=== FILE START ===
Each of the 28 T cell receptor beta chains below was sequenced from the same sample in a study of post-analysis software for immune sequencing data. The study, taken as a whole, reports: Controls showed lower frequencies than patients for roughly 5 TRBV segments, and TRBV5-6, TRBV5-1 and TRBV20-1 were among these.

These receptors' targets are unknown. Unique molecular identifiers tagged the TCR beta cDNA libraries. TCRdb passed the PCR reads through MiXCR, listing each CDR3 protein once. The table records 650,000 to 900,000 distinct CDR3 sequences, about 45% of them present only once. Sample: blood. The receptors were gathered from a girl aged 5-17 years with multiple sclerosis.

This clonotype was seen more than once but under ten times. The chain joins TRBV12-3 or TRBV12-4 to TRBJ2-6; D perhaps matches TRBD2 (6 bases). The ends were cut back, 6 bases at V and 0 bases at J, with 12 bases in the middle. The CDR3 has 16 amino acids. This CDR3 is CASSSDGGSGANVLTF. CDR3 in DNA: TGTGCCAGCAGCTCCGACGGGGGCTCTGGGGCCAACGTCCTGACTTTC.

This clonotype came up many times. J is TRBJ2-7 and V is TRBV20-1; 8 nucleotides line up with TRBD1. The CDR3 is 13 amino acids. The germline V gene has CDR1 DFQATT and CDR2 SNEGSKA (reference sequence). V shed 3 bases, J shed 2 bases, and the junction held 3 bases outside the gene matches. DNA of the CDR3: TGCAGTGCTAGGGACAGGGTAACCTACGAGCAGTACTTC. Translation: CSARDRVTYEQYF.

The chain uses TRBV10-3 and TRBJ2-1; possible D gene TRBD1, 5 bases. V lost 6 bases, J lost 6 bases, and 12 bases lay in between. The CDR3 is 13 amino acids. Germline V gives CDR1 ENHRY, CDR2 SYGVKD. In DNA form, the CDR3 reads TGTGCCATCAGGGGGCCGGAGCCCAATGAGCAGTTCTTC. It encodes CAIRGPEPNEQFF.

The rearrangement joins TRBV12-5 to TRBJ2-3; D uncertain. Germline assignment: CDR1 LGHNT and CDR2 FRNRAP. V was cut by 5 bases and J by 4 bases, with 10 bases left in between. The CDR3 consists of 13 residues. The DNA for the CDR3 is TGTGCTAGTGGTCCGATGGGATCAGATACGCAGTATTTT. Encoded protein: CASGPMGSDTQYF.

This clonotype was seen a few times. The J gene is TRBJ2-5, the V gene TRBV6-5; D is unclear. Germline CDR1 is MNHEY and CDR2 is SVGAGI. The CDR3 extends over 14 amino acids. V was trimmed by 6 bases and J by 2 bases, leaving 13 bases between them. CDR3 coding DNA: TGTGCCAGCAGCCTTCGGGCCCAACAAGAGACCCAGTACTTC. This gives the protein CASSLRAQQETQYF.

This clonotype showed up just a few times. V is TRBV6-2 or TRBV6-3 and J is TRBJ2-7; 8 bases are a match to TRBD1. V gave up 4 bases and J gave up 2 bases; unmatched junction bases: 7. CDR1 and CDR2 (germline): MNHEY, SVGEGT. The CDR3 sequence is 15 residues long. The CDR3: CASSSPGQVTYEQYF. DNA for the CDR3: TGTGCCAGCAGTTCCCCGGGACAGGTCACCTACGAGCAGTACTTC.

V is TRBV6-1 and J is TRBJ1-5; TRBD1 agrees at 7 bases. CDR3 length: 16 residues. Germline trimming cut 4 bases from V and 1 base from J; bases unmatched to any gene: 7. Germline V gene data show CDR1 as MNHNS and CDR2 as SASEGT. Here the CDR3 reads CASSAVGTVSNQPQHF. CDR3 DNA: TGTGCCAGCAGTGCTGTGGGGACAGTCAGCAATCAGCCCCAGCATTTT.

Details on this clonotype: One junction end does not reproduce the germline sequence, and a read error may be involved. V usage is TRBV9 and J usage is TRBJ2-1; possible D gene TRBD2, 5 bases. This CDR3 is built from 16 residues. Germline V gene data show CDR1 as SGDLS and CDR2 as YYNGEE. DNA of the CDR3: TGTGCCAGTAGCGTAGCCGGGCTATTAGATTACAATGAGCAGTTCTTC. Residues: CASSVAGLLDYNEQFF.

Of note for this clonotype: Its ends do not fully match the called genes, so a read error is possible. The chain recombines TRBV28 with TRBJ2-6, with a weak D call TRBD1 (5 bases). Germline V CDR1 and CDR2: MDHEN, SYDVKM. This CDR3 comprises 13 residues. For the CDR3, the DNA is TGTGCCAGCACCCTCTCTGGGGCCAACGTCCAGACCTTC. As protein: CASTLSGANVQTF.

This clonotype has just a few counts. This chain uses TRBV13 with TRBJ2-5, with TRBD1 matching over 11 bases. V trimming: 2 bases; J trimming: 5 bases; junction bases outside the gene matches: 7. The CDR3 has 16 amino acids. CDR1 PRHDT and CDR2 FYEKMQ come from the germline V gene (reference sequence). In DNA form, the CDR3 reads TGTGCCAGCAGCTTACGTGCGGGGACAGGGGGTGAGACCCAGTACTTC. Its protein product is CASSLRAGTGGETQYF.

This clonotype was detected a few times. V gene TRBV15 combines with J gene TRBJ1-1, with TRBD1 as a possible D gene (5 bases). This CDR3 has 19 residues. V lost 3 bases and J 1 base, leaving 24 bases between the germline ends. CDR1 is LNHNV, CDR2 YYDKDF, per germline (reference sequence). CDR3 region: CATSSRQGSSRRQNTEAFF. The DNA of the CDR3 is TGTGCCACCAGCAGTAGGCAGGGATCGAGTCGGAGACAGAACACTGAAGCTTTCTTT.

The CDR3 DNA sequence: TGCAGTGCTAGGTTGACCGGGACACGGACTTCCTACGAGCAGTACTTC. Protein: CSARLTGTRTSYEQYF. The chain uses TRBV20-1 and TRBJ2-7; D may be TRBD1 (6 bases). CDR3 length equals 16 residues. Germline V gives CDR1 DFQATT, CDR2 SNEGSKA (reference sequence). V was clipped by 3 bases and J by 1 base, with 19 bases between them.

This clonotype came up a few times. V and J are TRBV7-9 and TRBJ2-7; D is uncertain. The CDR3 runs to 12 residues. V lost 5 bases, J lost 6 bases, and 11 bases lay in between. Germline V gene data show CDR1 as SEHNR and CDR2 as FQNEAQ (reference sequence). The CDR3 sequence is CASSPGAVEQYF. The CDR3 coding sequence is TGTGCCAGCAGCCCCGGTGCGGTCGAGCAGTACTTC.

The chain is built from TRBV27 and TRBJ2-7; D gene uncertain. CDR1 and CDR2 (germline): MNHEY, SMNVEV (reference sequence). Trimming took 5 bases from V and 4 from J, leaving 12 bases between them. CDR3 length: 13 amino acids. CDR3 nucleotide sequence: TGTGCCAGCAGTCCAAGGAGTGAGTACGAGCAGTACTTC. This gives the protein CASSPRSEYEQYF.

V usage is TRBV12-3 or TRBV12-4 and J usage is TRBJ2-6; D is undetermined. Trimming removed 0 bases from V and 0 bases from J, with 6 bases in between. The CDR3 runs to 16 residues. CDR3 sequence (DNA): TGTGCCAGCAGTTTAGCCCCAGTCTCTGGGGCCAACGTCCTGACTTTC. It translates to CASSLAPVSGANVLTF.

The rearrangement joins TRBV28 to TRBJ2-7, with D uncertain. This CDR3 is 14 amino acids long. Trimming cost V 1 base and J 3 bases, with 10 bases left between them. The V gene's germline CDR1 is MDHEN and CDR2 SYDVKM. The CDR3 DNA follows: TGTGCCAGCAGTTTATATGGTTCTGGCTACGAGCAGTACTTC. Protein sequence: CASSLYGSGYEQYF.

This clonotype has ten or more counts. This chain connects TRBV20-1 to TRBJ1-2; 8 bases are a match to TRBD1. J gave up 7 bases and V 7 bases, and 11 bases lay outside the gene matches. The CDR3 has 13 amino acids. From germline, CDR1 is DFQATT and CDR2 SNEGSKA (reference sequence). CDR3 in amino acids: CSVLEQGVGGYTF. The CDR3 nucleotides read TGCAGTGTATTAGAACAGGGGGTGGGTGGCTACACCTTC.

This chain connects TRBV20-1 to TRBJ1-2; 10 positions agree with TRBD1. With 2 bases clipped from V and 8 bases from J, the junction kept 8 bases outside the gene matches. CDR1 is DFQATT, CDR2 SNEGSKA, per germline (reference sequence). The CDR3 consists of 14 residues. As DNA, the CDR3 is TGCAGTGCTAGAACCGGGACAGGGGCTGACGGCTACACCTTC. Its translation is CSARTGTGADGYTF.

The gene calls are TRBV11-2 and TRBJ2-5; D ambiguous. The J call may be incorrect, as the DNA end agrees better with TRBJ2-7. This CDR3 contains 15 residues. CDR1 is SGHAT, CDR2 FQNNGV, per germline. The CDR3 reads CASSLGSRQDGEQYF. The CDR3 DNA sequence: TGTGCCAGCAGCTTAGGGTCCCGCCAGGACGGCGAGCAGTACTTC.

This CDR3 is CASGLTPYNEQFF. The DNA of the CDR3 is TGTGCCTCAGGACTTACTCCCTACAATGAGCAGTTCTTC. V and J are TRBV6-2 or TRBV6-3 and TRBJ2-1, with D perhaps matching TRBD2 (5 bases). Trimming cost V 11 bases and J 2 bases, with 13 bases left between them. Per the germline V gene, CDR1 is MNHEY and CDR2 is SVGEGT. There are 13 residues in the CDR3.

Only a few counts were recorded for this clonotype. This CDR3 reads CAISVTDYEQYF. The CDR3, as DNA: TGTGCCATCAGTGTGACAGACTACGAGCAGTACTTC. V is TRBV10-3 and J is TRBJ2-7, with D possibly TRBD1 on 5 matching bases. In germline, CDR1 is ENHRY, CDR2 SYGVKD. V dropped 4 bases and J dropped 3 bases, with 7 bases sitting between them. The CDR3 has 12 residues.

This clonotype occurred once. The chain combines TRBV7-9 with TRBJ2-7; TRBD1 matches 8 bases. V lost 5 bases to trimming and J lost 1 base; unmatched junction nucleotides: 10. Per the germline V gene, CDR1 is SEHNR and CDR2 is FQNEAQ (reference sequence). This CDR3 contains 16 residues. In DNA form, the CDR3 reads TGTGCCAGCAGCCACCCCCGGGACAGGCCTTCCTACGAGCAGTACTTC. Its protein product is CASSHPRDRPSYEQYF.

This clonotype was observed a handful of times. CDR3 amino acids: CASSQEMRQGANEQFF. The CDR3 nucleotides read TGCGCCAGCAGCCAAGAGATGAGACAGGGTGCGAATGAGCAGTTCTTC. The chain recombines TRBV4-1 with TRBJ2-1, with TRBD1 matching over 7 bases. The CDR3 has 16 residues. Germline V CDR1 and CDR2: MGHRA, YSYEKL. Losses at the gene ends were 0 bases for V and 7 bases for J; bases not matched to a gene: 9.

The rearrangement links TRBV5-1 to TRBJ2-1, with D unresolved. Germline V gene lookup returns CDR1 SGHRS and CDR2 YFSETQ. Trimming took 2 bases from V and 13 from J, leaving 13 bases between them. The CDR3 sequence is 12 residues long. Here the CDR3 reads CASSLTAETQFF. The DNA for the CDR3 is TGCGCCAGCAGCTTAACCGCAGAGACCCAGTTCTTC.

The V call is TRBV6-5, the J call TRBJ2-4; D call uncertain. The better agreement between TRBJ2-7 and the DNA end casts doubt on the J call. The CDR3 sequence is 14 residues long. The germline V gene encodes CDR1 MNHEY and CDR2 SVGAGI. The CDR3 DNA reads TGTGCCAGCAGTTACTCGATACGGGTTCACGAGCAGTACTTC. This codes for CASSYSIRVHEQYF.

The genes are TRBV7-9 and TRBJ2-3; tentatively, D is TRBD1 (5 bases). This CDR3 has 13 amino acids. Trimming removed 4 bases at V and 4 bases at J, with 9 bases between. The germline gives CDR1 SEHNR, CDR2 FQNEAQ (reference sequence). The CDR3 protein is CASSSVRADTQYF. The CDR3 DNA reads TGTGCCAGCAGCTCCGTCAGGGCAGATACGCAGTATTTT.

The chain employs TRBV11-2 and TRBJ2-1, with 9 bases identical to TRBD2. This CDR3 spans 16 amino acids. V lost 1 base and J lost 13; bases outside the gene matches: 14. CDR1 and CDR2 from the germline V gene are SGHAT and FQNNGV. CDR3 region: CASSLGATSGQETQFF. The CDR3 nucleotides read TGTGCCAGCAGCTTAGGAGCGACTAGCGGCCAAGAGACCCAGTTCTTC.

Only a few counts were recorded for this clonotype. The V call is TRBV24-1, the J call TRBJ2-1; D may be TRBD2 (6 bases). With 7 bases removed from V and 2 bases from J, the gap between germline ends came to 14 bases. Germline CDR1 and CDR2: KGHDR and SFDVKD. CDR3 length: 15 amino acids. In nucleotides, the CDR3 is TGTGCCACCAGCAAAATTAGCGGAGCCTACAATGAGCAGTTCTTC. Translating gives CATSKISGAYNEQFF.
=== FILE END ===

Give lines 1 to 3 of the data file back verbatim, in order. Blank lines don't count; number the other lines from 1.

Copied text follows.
Each of the 28 T cell receptor beta chains below was sequenced from the same sample in a study of post-analysis software for immune sequencing data. The study, taken as a whole, reports: Controls showed lower frequencies than patients for roughly 5 TRBV segments, and TRBV5-6, TRBV5-1 and TRBV20-1 were among these.

These receptors' targets are unknown. Unique molecular identifiers tagged the TCR beta cDNA libraries. TCRdb passed the PCR reads through MiXCR, listing each CDR3 protein once. The table records 650,000 to 900,000 distinct CDR3 sequences, about 45% of them present only once. Sample: blood. The receptors were gathered from a girl aged 5-17 years with multiple sclerosis.

This clonotype was seen more than once but under ten times. The chain joins TRBV12-3 or TRBV12-4 to TRBJ2-6; D perhaps matches TRBD2 (6 bases). The ends were cut back, 6 bases at V and 0 bases at J, with 12 bases in the middle. The CDR3 has 16 amino acids. This CDR3 is CASSSDGGSGANVLTF. CDR3 in DNA: TGTGCCAGCAGCTCCGACGGGGGCTCTGGGGCCAACGTCCTGACTTTC.